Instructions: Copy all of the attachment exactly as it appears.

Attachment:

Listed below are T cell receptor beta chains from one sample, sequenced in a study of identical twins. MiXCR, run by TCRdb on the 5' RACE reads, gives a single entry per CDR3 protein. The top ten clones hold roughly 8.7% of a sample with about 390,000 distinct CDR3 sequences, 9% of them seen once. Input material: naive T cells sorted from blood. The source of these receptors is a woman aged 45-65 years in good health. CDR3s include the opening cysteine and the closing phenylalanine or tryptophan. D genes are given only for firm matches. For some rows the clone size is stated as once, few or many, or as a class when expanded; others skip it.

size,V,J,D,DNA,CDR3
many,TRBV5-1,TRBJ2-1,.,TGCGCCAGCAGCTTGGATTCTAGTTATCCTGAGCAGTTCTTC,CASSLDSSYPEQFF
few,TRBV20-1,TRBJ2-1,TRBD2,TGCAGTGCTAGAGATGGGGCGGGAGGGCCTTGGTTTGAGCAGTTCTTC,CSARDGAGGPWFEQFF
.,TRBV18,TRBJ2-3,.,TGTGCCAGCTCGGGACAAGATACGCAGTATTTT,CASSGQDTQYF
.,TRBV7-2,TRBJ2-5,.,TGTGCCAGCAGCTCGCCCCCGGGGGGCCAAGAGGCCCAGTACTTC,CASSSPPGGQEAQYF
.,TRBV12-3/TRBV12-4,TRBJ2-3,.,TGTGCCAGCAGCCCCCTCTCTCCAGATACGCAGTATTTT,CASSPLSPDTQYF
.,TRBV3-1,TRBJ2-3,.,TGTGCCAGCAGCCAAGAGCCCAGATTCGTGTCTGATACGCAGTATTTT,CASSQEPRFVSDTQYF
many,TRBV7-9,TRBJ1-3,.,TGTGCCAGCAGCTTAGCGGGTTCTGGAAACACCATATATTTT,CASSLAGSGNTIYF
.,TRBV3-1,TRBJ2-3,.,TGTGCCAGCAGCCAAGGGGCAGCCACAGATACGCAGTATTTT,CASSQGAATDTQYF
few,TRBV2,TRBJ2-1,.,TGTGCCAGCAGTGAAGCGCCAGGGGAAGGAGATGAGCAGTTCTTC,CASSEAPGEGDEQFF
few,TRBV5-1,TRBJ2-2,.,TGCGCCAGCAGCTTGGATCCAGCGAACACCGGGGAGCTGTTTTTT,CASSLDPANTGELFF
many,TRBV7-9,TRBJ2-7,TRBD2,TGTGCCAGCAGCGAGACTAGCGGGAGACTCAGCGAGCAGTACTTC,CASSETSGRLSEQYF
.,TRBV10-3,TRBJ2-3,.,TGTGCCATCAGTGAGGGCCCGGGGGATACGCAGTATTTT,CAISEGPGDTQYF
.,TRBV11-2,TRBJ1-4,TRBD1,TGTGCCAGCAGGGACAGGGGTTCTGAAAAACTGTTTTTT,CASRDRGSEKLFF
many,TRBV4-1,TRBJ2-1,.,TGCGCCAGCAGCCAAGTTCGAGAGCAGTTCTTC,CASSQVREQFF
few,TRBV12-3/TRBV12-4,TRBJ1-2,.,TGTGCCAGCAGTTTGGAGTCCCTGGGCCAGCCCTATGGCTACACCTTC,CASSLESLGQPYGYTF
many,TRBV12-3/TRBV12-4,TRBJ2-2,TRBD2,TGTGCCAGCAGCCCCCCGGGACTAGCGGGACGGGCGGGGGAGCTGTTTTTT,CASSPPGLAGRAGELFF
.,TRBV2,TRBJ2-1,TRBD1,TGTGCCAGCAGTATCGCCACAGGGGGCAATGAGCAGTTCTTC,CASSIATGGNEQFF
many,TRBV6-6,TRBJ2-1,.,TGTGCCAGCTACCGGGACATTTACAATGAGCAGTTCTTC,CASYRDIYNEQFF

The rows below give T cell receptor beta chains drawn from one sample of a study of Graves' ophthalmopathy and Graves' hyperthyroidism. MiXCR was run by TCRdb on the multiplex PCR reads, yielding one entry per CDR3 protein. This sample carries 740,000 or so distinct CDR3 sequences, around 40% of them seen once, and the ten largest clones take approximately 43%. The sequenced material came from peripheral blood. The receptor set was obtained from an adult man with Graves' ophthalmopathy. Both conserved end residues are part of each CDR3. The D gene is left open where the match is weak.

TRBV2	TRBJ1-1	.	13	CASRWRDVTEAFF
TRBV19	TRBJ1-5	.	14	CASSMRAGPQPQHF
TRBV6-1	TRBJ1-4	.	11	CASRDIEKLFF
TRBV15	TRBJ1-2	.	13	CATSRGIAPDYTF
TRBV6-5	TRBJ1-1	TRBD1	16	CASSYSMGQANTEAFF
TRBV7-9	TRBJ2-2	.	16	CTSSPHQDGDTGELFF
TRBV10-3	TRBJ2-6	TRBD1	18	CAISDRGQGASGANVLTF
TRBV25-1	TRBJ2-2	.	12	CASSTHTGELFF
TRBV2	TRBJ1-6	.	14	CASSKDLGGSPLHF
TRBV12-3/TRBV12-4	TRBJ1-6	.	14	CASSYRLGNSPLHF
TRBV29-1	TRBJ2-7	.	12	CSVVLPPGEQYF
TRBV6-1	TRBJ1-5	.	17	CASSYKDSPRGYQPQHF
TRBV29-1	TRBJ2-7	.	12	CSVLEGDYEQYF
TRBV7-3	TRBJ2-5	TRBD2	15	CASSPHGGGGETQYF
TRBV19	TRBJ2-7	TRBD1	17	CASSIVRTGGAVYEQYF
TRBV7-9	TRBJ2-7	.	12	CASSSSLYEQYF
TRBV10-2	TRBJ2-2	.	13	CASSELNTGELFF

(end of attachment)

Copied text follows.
Listed below are T cell receptor beta chains from one sample, sequenced in a study of identical twins. MiXCR, run by TCRdb on the 5' RACE reads, gives a single entry per CDR3 protein. The top ten clones hold roughly 8.7% of a sample with about 390,000 distinct CDR3 sequences, 9% of them seen once. Input material: naive T cells sorted from blood. The source of these receptors is a woman aged 45-65 years in good health. CDR3s include the opening cysteine and the closing phenylalanine or tryptophan. D genes are given only for firm matches. For some rows the clone size is stated as once, few or many, or as a class when expanded; others skip it.

size,V,J,D,DNA,CDR3
many,TRBV5-1,TRBJ2-1,.,TGCGCCAGCAGCTTGGATTCTAGTTATCCTGAGCAGTTCTTC,CASSLDSSYPEQFF
few,TRBV20-1,TRBJ2-1,TRBD2,TGCAGTGCTAGAGATGGGGCGGGAGGGCCTTGGTTTGAGCAGTTCTTC,CSARDGAGGPWFEQFF
.,TRBV18,TRBJ2-3,.,TGTGCCAGCTCGGGACAAGATACGCAGTATTTT,CASSGQDTQYF
.,TRBV7-2,TRBJ2-5,.,TGTGCCAGCAGCTCGCCCCCGGGGGGCCAAGAGGCCCAGTACTTC,CASSSPPGGQEAQYF
.,TRBV12-3/TRBV12-4,TRBJ2-3,.,TGTGCCAGCAGCCCCCTCTCTCCAGATACGCAGTATTTT,CASSPLSPDTQYF
.,TRBV3-1,TRBJ2-3,.,TGTGCCAGCAGCCAAGAGCCCAGATTCGTGTCTGATACGCAGTATTTT,CASSQEPRFVSDTQYF
many,TRBV7-9,TRBJ1-3,.,TGTGCCAGCAGCTTAGCGGGTTCTGGAAACACCATATATTTT,CASSLAGSGNTIYF
.,TRBV3-1,TRBJ2-3,.,TGTGCCAGCAGCCAAGGGGCAGCCACAGATACGCAGTATTTT,CASSQGAATDTQYF
few,TRBV2,TRBJ2-1,.,TGTGCCAGCAGTGAAGCGCCAGGGGAAGGAGATGAGCAGTTCTTC,CASSEAPGEGDEQFF
few,TRBV5-1,TRBJ2-2,.,TGCGCCAGCAGCTTGGATCCAGCGAACACCGGGGAGCTGTTTTTT,CASSLDPANTGELFF
many,TRBV7-9,TRBJ2-7,TRBD2,TGTGCCAGCAGCGAGACTAGCGGGAGACTCAGCGAGCAGTACTTC,CASSETSGRLSEQYF
.,TRBV10-3,TRBJ2-3,.,TGTGCCATCAGTGAGGGCCCGGGGGATACGCAGTATTTT,CAISEGPGDTQYF
.,TRBV11-2,TRBJ1-4,TRBD1,TGTGCCAGCAGGGACAGGGGTTCTGAAAAACTGTTTTTT,CASRDRGSEKLFF
many,TRBV4-1,TRBJ2-1,.,TGCGCCAGCAGCCAAGTTCGAGAGCAGTTCTTC,CASSQVREQFF
few,TRBV12-3/TRBV12-4,TRBJ1-2,.,TGTGCCAGCAGTTTGGAGTCCCTGGGCCAGCCCTATGGCTACACCTTC,CASSLESLGQPYGYTF
many,TRBV12-3/TRBV12-4,TRBJ2-2,TRBD2,TGTGCCAGCAGCCCCCCGGGACTAGCGGGACGGGCGGGGGAGCTGTTTTTT,CASSPPGLAGRAGELFF
.,TRBV2,TRBJ2-1,TRBD1,TGTGCCAGCAGTATCGCCACAGGGGGCAATGAGCAGTTCTTC,CASSIATGGNEQFF
many,TRBV6-6,TRBJ2-1,.,TGTGCCAGCTACCGGGACATTTACAATGAGCAGTTCTTC,CASYRDIYNEQFF

The rows below give T cell receptor beta chains drawn from one sample of a study of Graves' ophthalmopathy and Graves' hyperthyroidism. MiXCR was run by TCRdb on the multiplex PCR reads, yielding one entry per CDR3 protein. This sample carries 740,000 or so distinct CDR3 sequences, around 40% of them seen once, and the ten largest clones take approximately 43%. The sequenced material came from peripheral blood. The receptor set was obtained from an adult man with Graves' ophthalmopathy. Both conserved end residues are part of each CDR3. The D gene is left open where the match is weak.

TRBV2	TRBJ1-1	.	13	CASRWRDVTEAFF
TRBV19	TRBJ1-5	.	14	CASSMRAGPQPQHF
TRBV6-1	TRBJ1-4	.	11	CASRDIEKLFF
TRBV15	TRBJ1-2	.	13	CATSRGIAPDYTF
TRBV6-5	TRBJ1-1	TRBD1	16	CASSYSMGQANTEAFF
TRBV7-9	TRBJ2-2	.	16	CTSSPHQDGDTGELFF
TRBV10-3	TRBJ2-6	TRBD1	18	CAISDRGQGASGANVLTF
TRBV25-1	TRBJ2-2	.	12	CASSTHTGELFF
TRBV2	TRBJ1-6	.	14	CASSKDLGGSPLHF
TRBV12-3/TRBV12-4	TRBJ1-6	.	14	CASSYRLGNSPLHF
TRBV29-1	TRBJ2-7	.	12	CSVVLPPGEQYF
TRBV6-1	TRBJ1-5	.	17	CASSYKDSPRGYQPQHF
TRBV29-1	TRBJ2-7	.	12	CSVLEGDYEQYF
TRBV7-3	TRBJ2-5	TRBD2	15	CASSPHGGGGETQYF
TRBV19	TRBJ2-7	TRBD1	17	CASSIVRTGGAVYEQYF
TRBV7-9	TRBJ2-7	.	12	CASSSSLYEQYF
TRBV10-2	TRBJ2-2	.	13	CASSELNTGELFF